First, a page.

The upcoming holiday season means now is the time of year when stores are hosting blowout sales for any and every piece of technology, which means if you were looking to upgrade your TV, it’s time to hit the street and look for deals.
For those looking for a serious TV upgrade, 4K Ultra High Definition televisions are the new gold standard for home viewing. They offer an incredibly good quality and have few downsides, making them excellent television sets. However, as with any expensive and advanced piece of equipment, you’re going to want to know a little bit about them before you whip out your card to make a purchase. Here are five must-know tips before shopping for a 4K television this Christmas.
1. Ensure that it is an Ultra HD television
Although 4K televisions have been around for at least two years, it wasn’t until this year that the UHD Premium branding came into existence, establishing a set of criteria for the quality of a television to be considered Ultra HD.
4K televisions don’t all meet this criteria, but many take advantage of the fact that consumers know next to nothing about the UHD Premium branding. For examples, there is still a debate around ULED vs OLED for display screens, but neither is definitely better than the other when it comes to high-resolution technology.
Be sure your television does have it, as that means it met the following certifications: a resolution of at least 3840×2160; 10-bit color depth; a minimum brightness and darkness set by the organization; the ability to display at least 90 percent of the P3 color gamut; and high-dynamic range.
2. Pay attention to the HDR10/Dolby difference
There’s two different types of high-dynamic range, or HDR, technology on the market: an open format, HDR10, and a closed format by Dolby that is installed with a chip. The two differences matter insofar as different companies will have preferences towards one or the other, and some content producers don’t release videos that are compatible with both versions, which means you may need to consider what content is on the market before deciding on either HDR10 or Dolby.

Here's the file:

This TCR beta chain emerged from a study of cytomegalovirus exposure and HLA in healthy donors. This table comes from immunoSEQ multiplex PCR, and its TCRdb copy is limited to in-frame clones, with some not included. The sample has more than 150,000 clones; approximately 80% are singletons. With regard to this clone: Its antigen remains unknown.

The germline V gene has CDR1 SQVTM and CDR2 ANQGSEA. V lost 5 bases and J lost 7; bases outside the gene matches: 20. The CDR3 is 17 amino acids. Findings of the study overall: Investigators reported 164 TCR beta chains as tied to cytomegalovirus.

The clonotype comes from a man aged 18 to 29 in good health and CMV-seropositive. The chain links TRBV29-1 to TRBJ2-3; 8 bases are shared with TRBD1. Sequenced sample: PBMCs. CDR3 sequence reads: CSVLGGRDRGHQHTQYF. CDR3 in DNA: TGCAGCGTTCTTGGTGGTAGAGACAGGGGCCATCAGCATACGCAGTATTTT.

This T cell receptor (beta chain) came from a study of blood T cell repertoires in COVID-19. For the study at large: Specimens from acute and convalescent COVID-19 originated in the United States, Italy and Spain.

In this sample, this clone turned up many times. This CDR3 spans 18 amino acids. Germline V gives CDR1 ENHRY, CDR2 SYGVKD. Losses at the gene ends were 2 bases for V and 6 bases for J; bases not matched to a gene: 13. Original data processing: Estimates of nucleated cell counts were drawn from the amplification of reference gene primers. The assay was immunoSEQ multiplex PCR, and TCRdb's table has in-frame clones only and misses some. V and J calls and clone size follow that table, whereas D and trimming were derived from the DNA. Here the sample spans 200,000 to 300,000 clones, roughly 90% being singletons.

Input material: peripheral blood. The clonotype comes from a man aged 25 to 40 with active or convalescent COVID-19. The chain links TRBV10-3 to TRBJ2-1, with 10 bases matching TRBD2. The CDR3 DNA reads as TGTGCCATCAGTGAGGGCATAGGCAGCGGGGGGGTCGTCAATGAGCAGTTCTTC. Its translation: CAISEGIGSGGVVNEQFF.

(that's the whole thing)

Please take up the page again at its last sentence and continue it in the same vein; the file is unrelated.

The former, as an open format, can be installed on Dolby televisions later, but a chip cannot be installed to make a television Dolby-formatted later on.
3. 4K content is increasingly available
On the other hand, no matter what decision you make on HDR technology, know that media that takes advantage of a 4K television’s stunning detail is increasingly available, including on major streaming services like Netflix and Amazon.
There’s still some debate between Paid TV services which are at the forefront of offering 4K content, and other free services like YouTube which are also quickly increasing 4K content. Since the iPhone 6, home-produced 4K content has exploded, which means even your phone videos and photos can be displayed in full, crisp incredible quality on a 4K television.
4. Consider a smart TV
A smart TV that can connect to the internet and will be the best way to enjoy 4K content on your 4K television. So much of it comes from online streaming services and online video aggregators that without an internet connectivity, your television will rarely be able to feature 4K technology without the additional purchase of a 4K Blue-Ray player or a sudden increase in television shows airing in 4K, which is unlikely to occur anytime soon.
This can also be a major boom for 4K gaming, which is also taking off. Microsoft recently released a 4K-compatible XBox, and Sony offers 4K game service PlayStation Now, which requires an internet connection.
5. You will spend a good chunk of money
There’s no way to dance around it: 4K televisions remain expensive for the average shopper, although they’ve certainly come a long way from the selling points of $25,000 or more. A good 4K television will cost you several thousand dollars. The range can vary from the mid-1000s to about $6,000 for lower-end 4K televisions, and between $15,000 and $40,000 for higher-end models.
Although a small handful of 4K televisions are on the market for less than $1000, mostly by Seiki, they’re generally pretty bare-bones, poor performers, and you can get a much better quality television that isn’t 4K for the price. Below $1000, you’re buying a cheap television for the chance to say you have a 4K television.
If a 4K television is right for you, this holiday season is the time to get to the stores and start comparison shopping for a new, beautiful and high-quality television. But if you can’t afford to drop more than $1000 on one set, skip the 4K this year – it’ll probably be available next year for much cheaper.
Featured photo credit: LG전자 via flic.kr